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A poem by Robert Browning

A Light Woman

Title:     A Light Woman
Author: Robert Browning [More Titles by Browning]


So far as our story approaches the end,
Which do you pity the most of us three?
My friend, or the mistress of my friend
With her wanton eyes, or me?


My friend was already too good to lose,
And seemed in the way of improvement yet,
When she crossed his path with her hunting noose
And over him drew her net.


When I saw him tangled in her toils,
A shame, said I, if she adds just him 10
To her nine-and-ninety other spoils,
The hundredth for a whim!


And before my friend be wholly hers,
How easy to prove to him, I said,
An eagle's the game her pride prefers,
Though she snaps at a wren instead!


So, I gave her eyes my own eyes to take,
My hand sought hers as in earnest need,
And round she turned for my noble sake,
And gave me herself indeed. 20


The eagle am I, with my fame in the world,
The wren is he, with his maiden face.
You look away and your lip is curled?
Patience, a moment's space!


For see, my friend goes shaking and white;
He eyes me as the basilisk:
I have turned, it appears, his day to night,
Eclipsing his sun's disk.


And I did it, he thinks, as a very thief:
"Though I love her--that, he comprehends-- 30
One should master one's passions (love, in chief)
And be loyal to one's friends!"


And she,--she lies in my hand as tame
As a pear late basking over a wall;
Just a touch to try and off it came;
'Tis mine,--can I let it fall?


With no mind to eat it, that's the worst!
Were it thrown in the road, would the case assist?
'Twas quenching a dozen blue-flies' thirst
When I gave its stalk a twist. 40


And I,--what I seem to my friend, you see:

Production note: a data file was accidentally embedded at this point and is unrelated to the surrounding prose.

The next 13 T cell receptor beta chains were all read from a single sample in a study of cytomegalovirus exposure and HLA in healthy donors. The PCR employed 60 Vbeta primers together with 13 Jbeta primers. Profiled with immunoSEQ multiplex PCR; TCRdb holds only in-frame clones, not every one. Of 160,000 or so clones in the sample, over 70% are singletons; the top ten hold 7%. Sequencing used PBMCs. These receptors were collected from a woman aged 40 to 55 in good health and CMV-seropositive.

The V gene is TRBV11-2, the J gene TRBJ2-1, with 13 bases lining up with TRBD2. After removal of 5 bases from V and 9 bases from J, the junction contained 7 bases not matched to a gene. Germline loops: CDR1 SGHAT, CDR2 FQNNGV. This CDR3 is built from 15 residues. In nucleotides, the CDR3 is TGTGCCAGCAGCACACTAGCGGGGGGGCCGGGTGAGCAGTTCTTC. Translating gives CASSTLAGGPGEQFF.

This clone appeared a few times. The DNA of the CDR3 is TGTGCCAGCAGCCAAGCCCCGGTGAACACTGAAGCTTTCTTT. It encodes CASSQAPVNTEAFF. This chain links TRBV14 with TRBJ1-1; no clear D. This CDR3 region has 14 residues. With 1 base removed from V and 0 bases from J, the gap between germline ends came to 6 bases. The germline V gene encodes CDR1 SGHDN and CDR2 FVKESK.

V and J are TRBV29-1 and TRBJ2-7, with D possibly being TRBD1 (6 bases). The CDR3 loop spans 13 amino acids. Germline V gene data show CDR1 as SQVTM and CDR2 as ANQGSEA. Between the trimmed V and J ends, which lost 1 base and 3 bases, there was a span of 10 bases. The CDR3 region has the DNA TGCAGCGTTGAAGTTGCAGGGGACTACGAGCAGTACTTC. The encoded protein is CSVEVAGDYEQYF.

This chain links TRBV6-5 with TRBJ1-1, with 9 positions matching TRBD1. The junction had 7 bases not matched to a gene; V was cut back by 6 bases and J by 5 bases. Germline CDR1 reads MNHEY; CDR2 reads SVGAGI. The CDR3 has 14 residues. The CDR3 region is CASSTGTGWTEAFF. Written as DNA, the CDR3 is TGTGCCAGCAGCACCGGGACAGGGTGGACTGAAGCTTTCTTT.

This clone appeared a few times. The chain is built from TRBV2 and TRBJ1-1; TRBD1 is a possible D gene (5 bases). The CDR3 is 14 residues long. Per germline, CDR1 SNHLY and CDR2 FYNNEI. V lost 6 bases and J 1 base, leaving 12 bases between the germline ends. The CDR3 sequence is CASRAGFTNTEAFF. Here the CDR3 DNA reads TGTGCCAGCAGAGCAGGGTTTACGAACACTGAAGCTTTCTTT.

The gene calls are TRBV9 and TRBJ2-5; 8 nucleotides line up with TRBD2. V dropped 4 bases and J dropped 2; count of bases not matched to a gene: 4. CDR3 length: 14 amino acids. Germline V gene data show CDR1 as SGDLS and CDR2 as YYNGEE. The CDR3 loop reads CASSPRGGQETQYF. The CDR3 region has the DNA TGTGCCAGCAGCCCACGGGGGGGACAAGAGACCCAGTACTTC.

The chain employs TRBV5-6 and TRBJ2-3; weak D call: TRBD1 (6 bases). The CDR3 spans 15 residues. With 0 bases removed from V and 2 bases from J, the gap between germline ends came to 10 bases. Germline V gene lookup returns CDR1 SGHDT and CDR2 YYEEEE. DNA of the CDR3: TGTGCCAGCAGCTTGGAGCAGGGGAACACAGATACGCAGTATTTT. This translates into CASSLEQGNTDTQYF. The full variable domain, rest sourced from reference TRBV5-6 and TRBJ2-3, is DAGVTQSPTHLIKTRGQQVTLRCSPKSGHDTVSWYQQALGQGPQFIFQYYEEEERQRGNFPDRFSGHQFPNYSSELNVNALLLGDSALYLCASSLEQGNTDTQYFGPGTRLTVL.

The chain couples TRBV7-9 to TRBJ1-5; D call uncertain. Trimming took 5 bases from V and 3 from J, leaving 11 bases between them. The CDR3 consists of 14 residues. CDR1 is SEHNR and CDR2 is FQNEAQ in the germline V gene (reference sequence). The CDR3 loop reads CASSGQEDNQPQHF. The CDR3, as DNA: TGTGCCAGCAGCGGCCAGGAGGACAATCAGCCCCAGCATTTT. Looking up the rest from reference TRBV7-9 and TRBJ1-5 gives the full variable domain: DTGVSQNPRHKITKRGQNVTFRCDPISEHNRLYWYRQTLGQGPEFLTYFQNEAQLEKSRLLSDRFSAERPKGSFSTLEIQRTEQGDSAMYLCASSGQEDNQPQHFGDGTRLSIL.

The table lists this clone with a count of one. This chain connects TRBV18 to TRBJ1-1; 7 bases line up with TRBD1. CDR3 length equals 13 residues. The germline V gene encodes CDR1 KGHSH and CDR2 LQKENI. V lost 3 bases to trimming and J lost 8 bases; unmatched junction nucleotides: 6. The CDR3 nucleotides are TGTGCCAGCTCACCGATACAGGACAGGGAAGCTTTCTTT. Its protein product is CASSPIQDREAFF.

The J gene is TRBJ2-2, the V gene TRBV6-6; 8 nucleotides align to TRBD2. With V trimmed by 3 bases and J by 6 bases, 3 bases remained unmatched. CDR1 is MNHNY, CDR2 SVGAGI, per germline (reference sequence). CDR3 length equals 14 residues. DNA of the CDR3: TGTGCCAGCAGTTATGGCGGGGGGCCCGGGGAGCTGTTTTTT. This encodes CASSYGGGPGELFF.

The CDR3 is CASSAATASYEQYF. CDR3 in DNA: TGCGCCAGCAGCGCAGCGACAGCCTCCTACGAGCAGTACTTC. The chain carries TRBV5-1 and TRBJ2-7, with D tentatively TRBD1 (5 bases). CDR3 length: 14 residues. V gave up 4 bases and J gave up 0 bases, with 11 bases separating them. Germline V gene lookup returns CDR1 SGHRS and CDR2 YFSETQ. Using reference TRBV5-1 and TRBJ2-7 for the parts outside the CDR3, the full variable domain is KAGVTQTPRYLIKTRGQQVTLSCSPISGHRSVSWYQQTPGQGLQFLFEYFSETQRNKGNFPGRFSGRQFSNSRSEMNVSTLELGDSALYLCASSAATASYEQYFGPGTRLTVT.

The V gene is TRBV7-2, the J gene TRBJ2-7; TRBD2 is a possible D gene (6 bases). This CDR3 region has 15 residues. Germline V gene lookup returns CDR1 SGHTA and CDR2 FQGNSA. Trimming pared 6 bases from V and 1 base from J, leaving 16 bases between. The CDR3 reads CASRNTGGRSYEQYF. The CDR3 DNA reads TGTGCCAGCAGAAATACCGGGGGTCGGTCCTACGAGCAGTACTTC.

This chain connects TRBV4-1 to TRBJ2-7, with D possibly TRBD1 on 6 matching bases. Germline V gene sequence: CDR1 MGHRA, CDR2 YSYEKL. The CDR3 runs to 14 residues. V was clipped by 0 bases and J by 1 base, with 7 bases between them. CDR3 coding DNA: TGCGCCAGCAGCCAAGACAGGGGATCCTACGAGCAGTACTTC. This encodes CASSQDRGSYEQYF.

What I soon shall seem to his love, you guess:
What I seem to myself, do you ask of me?
No hero, I confess.


'Tis an awkward thing to play with souls,
And matter enough to save one's own:
Yet think of my friend, and the burning coals
He played with for bits of stone!


One likes to show the truth for the truth;
That the woman was light is very true: 50
But suppose she says,--Never mind that youth!
What wrong have I done to you?


Well, any how, here the story stays,
So far at least as I understand;
And, Robert Browning, you writer of plays,
Here's a subject made to your hand!

"A Light Woman" is the story of a dramatic situation brought about by the speaker's intermeddling to save his less sophisticated friend from a light woman's toils. He deflects her interest and wins her heart, and this is the ironical outcome: his friendly, dispassionate act makes him seem to his friend a disloyal passion's slave; his scorn of the light woman teaches him her genuineness, and proves himself lighter than she; his futile assumption of the god manoeuvring souls makes the whole story dramatically imply, in a way dear to Browning's heart, the sacredness and worth of each individuality.

[I cannot agree with Porter and Clarke's estimate of the speaker's act as "friendly, dispassionate." They fail to take into account his supercilious attitude toward the man he calls his friend, and he proves to be more self-serving--and more self-deceiving--than they are willing to admit. That is why it is a subject made to Browning's hand.--Editor of the PG text]

Robert Browning's poem: A Light Woman